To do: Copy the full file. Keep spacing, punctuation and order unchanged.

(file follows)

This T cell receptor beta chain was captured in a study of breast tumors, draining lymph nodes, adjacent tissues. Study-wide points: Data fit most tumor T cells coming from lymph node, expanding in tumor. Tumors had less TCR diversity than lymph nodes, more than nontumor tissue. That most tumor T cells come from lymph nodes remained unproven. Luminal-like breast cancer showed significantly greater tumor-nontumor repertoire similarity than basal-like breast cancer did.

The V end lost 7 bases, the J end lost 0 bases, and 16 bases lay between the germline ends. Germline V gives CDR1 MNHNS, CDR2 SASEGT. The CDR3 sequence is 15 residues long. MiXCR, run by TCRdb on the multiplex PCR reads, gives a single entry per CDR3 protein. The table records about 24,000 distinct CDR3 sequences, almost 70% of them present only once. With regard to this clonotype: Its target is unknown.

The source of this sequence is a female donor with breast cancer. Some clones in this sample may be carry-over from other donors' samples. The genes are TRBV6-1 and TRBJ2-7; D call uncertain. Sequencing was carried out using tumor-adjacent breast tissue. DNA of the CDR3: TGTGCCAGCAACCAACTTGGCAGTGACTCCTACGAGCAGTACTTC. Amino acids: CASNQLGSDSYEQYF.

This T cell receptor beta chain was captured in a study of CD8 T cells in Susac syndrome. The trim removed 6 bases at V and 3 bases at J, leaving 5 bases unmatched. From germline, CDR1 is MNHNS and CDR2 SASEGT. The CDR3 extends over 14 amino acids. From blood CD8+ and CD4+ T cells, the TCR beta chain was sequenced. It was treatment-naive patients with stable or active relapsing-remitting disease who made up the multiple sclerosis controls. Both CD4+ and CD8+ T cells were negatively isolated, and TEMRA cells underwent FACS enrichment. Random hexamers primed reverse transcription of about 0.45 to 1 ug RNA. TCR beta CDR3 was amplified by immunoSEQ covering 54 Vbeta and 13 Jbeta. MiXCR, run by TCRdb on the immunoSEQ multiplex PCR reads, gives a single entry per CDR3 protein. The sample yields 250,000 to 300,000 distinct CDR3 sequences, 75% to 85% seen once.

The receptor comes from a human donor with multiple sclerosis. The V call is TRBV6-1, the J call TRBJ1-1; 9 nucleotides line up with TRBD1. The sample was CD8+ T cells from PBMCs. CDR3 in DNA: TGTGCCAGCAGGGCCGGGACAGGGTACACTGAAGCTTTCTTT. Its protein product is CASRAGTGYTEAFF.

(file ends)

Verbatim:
This T cell receptor beta chain was captured in a study of breast tumors, draining lymph nodes, adjacent tissues. Study-wide points: Data fit most tumor T cells coming from lymph node, expanding in tumor. Tumors had less TCR diversity than lymph nodes, more than nontumor tissue. That most tumor T cells come from lymph nodes remained unproven. Luminal-like breast cancer showed significantly greater tumor-nontumor repertoire similarity than basal-like breast cancer did.

The V end lost 7 bases, the J end lost 0 bases, and 16 bases lay between the germline ends. Germline V gives CDR1 MNHNS, CDR2 SASEGT. The CDR3 sequence is 15 residues long. MiXCR, run by TCRdb on the multiplex PCR reads, gives a single entry per CDR3 protein. The table records about 24,000 distinct CDR3 sequences, almost 70% of them present only once. With regard to this clonotype: Its target is unknown.

The source of this sequence is a female donor with breast cancer. Some clones in this sample may be carry-over from other donors' samples. The genes are TRBV6-1 and TRBJ2-7; D call uncertain. Sequencing was carried out using tumor-adjacent breast tissue. DNA of the CDR3: TGTGCCAGCAACCAACTTGGCAGTGACTCCTACGAGCAGTACTTC. Amino acids: CASNQLGSDSYEQYF.

This T cell receptor beta chain was captured in a study of CD8 T cells in Susac syndrome. The trim removed 6 bases at V and 3 bases at J, leaving 5 bases unmatched. From germline, CDR1 is MNHNS and CDR2 SASEGT. The CDR3 extends over 14 amino acids. From blood CD8+ and CD4+ T cells, the TCR beta chain was sequenced. It was treatment-naive patients with stable or active relapsing-remitting disease who made up the multiple sclerosis controls. Both CD4+ and CD8+ T cells were negatively isolated, and TEMRA cells underwent FACS enrichment. Random hexamers primed reverse transcription of about 0.45 to 1 ug RNA. TCR beta CDR3 was amplified by immunoSEQ covering 54 Vbeta and 13 Jbeta. MiXCR, run by TCRdb on the immunoSEQ multiplex PCR reads, gives a single entry per CDR3 protein. The sample yields 250,000 to 300,000 distinct CDR3 sequences, 75% to 85% seen once.

The receptor comes from a human donor with multiple sclerosis. The V call is TRBV6-1, the J call TRBJ1-1; 9 nucleotides line up with TRBD1. The sample was CD8+ T cells from PBMCs. CDR3 in DNA: TGTGCCAGCAGGGCCGGGACAGGGTACACTGAAGCTTTCTTT. Its protein product is CASRAGTGYTEAFF.